One of the most insightful articles I’ve ever read, about AiG/Creation Museum. Well worth discussing.
Here’s my favorite part:
Strangely, in their attempt to provide definitive empirical answers to moral and theological questions, creationists like Mr. Ham have more in common with some of their most strident scientific opponents than with the broader Christian tradition. They are proponents of the strictest form of biblical inerrancy and literalism. And in this mode they are actually advancing a mirror-image of scientism, in which God’s revelation, both in Scripture and in creation, is meant to convey a list of facts.
But for the broader Christian tradition, God’s revelation is compatible with scientific inquiry even as it explores realities and questions that are beyond the realm of science. Pretending that scientific answers will solve theological questions gives in to the proponents of scientism, who treat science as the sole arbiter of meaning and truth, instead of one avenue of human understanding alongside others, like theology or ethics. Ultimately, creationism starts with a failure of faith, not of scientific rationality.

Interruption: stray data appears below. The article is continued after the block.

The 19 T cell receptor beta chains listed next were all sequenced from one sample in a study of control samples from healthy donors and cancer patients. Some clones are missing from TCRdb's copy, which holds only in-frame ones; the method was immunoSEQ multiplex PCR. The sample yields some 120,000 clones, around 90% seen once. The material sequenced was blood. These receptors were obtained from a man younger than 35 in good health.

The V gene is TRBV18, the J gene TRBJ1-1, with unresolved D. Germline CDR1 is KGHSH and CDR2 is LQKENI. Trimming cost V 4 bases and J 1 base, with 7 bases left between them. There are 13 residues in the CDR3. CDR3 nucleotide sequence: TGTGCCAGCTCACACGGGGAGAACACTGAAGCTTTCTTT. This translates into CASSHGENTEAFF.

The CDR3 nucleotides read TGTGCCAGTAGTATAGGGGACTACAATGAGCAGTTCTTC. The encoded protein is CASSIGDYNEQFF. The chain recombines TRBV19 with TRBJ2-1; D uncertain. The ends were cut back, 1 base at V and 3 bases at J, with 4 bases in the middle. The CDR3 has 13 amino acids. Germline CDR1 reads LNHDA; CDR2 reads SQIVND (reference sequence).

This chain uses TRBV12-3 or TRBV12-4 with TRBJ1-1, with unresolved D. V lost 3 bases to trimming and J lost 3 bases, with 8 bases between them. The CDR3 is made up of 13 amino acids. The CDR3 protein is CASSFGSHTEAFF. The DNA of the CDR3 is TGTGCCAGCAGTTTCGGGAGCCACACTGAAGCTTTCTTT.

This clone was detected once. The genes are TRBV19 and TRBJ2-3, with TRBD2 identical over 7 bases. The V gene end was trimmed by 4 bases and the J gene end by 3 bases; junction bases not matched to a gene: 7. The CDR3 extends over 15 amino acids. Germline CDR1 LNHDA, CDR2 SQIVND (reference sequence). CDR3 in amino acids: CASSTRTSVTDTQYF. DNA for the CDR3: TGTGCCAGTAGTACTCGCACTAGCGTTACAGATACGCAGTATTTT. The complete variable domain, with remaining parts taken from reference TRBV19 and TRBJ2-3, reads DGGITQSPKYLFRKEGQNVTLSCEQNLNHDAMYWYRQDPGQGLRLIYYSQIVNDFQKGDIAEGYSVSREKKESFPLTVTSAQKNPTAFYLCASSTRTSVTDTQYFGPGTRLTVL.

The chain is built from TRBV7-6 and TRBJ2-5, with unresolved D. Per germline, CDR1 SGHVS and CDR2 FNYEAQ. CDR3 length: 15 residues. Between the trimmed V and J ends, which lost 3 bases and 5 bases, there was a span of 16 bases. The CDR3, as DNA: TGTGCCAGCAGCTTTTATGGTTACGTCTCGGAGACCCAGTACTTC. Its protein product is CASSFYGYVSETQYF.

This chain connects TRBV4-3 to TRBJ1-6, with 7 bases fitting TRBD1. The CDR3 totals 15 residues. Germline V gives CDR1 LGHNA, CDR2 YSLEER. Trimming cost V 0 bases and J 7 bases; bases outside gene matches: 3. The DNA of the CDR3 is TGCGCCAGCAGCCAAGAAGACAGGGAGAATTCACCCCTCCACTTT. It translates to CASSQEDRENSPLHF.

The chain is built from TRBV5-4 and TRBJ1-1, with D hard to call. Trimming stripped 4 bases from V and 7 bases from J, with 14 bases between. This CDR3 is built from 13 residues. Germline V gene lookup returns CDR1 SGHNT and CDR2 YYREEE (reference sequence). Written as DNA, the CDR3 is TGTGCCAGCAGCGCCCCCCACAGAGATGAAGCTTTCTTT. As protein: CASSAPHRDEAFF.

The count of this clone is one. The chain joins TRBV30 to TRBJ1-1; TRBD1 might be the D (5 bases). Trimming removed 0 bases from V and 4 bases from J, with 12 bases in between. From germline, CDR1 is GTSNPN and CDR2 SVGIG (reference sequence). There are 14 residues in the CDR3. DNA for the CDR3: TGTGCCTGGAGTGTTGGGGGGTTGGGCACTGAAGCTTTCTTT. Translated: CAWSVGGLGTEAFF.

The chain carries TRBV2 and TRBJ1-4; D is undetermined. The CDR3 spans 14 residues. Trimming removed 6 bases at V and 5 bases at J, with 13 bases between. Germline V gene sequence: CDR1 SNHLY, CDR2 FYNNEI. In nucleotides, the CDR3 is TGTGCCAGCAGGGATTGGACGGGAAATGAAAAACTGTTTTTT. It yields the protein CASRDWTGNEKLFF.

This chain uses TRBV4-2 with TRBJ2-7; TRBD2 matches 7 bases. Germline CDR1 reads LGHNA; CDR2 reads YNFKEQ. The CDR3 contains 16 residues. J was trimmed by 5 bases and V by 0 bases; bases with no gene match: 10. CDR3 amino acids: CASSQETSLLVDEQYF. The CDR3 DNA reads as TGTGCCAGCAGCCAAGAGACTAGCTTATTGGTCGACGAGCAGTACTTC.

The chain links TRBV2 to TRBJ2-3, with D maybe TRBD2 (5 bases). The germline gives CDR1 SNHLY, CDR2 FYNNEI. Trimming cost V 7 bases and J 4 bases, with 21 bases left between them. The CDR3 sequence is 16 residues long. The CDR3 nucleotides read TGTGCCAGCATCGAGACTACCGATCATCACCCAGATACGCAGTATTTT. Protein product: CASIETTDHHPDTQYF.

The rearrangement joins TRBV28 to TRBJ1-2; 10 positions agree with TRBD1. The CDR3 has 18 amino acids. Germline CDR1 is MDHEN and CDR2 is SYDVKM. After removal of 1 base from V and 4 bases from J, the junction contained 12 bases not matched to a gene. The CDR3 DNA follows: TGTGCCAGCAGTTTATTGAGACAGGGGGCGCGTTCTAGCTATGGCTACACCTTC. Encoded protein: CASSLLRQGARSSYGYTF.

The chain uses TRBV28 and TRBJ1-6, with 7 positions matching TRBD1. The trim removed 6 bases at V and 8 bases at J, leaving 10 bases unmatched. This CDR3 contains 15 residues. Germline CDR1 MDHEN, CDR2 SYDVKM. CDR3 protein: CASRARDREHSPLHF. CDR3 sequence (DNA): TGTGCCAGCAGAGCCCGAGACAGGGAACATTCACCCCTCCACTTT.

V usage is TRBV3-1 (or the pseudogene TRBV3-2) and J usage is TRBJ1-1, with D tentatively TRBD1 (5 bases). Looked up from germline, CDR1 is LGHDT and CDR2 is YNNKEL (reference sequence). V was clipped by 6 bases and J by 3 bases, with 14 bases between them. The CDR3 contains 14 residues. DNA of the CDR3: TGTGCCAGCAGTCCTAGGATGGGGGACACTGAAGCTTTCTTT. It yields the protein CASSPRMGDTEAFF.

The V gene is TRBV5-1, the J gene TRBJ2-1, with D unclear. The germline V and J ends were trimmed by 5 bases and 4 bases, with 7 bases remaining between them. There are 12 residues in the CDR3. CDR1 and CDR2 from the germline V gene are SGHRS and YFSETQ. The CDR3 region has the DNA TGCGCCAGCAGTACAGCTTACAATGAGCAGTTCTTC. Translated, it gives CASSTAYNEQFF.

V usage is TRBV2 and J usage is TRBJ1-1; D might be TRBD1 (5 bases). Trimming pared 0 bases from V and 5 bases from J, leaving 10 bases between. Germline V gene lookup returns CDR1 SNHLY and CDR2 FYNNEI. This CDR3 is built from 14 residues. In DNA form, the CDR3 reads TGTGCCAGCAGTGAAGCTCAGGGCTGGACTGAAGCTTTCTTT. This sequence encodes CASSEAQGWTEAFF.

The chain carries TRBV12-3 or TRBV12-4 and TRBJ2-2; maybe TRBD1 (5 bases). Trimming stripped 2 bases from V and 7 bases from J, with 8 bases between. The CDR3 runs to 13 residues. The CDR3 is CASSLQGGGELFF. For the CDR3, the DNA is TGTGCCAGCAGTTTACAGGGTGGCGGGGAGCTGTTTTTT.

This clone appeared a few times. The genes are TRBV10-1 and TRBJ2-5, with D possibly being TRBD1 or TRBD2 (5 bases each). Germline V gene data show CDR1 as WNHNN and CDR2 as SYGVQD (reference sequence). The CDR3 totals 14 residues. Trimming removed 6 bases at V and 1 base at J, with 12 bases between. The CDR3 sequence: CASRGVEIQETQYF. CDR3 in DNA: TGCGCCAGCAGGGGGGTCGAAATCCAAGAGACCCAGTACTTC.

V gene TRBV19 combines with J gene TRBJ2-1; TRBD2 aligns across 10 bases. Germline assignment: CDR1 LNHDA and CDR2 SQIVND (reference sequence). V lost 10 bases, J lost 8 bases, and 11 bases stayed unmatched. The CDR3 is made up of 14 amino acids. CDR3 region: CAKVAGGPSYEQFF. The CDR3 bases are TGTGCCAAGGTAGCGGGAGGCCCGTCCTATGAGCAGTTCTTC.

Literal interpretations of the Book of Genesis buttressed by pseudoscience weakens the standing of Christian conceptions of the human person in our public discourse. Places like the Creation Museum make any appeal to the biblical tradition seem foolish, which presents a greater danger to the public understanding of faith and morality than it does to our understanding of science.